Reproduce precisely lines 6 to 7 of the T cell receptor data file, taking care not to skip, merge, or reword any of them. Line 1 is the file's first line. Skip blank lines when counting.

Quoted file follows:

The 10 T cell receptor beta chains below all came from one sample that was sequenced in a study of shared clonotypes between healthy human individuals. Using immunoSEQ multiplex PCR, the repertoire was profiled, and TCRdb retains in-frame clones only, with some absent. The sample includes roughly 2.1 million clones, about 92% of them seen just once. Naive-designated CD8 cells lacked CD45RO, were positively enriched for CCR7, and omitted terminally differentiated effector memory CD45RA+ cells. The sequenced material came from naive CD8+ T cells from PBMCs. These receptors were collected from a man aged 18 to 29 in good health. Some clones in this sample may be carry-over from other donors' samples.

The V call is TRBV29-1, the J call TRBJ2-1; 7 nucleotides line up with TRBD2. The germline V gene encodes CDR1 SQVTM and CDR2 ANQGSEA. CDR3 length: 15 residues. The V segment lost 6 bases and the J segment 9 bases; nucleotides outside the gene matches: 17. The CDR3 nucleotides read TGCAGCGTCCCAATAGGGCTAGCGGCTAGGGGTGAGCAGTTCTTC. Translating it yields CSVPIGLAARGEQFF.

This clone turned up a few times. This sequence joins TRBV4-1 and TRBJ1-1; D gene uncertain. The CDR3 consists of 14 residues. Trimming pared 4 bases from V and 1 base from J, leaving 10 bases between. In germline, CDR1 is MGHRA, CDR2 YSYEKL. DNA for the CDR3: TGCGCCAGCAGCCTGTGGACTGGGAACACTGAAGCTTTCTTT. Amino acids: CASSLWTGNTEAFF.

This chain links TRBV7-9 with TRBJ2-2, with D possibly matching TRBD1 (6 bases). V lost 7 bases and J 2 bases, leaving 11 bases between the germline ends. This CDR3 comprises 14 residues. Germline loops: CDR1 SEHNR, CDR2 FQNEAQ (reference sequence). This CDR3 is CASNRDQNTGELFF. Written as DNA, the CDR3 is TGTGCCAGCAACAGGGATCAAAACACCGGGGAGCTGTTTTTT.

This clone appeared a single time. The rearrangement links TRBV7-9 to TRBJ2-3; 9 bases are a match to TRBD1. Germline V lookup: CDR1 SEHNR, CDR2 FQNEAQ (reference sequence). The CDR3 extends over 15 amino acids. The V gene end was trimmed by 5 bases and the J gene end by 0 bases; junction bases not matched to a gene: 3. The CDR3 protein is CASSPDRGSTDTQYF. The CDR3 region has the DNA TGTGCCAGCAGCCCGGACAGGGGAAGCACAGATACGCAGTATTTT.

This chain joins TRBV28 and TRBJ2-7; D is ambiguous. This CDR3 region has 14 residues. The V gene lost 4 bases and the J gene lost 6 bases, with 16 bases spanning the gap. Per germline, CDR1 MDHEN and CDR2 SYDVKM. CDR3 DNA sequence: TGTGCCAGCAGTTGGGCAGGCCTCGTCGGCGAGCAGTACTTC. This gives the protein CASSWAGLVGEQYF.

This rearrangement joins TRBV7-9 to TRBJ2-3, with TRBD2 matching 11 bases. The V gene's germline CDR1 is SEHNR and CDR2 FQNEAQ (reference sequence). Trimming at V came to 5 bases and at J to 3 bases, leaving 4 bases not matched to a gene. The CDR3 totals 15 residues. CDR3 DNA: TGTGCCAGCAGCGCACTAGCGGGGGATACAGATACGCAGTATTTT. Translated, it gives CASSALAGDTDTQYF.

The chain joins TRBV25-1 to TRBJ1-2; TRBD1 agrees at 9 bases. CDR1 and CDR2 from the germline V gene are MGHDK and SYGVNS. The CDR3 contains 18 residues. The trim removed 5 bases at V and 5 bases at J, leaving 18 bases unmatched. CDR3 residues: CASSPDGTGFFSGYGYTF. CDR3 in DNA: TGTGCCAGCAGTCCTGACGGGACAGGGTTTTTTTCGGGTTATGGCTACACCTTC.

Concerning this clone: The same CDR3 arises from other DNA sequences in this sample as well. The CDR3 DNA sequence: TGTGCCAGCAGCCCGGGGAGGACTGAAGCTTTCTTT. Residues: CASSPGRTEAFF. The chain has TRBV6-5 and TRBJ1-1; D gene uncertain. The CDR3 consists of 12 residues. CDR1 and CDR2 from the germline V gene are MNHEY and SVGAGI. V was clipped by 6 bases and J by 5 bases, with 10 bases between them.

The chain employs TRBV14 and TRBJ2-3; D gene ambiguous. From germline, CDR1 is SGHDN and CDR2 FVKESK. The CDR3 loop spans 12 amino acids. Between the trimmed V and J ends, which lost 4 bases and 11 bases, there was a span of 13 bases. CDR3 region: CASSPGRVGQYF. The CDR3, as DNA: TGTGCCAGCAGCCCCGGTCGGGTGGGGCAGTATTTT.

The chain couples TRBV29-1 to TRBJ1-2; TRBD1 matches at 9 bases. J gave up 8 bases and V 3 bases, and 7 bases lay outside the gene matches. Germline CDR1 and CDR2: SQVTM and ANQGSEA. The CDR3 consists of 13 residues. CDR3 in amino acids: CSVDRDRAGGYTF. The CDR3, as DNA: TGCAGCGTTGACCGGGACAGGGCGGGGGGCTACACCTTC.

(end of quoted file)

This chain joins TRBV28 and TRBJ2-7; D is ambiguous. This CDR3 region has 14 residues. The V gene lost 4 bases and the J gene lost 6 bases, with 16 bases spanning the gap. Per germline, CDR1 MDHEN and CDR2 SYDVKM. CDR3 DNA sequence: TGTGCCAGCAGTTGGGCAGGCCTCGTCGGCGAGCAGTACTTC. This gives the protein CASSWAGLVGEQYF.

This rearrangement joins TRBV7-9 to TRBJ2-3, with TRBD2 matching 11 bases. The V gene's germline CDR1 is SEHNR and CDR2 FQNEAQ (reference sequence). Trimming at V came to 5 bases and at J to 3 bases, leaving 4 bases not matched to a gene. The CDR3 totals 15 residues. CDR3 DNA: TGTGCCAGCAGCGCACTAGCGGGGGATACAGATACGCAGTATTTT. Translated, it gives CASSALAGDTDTQYF.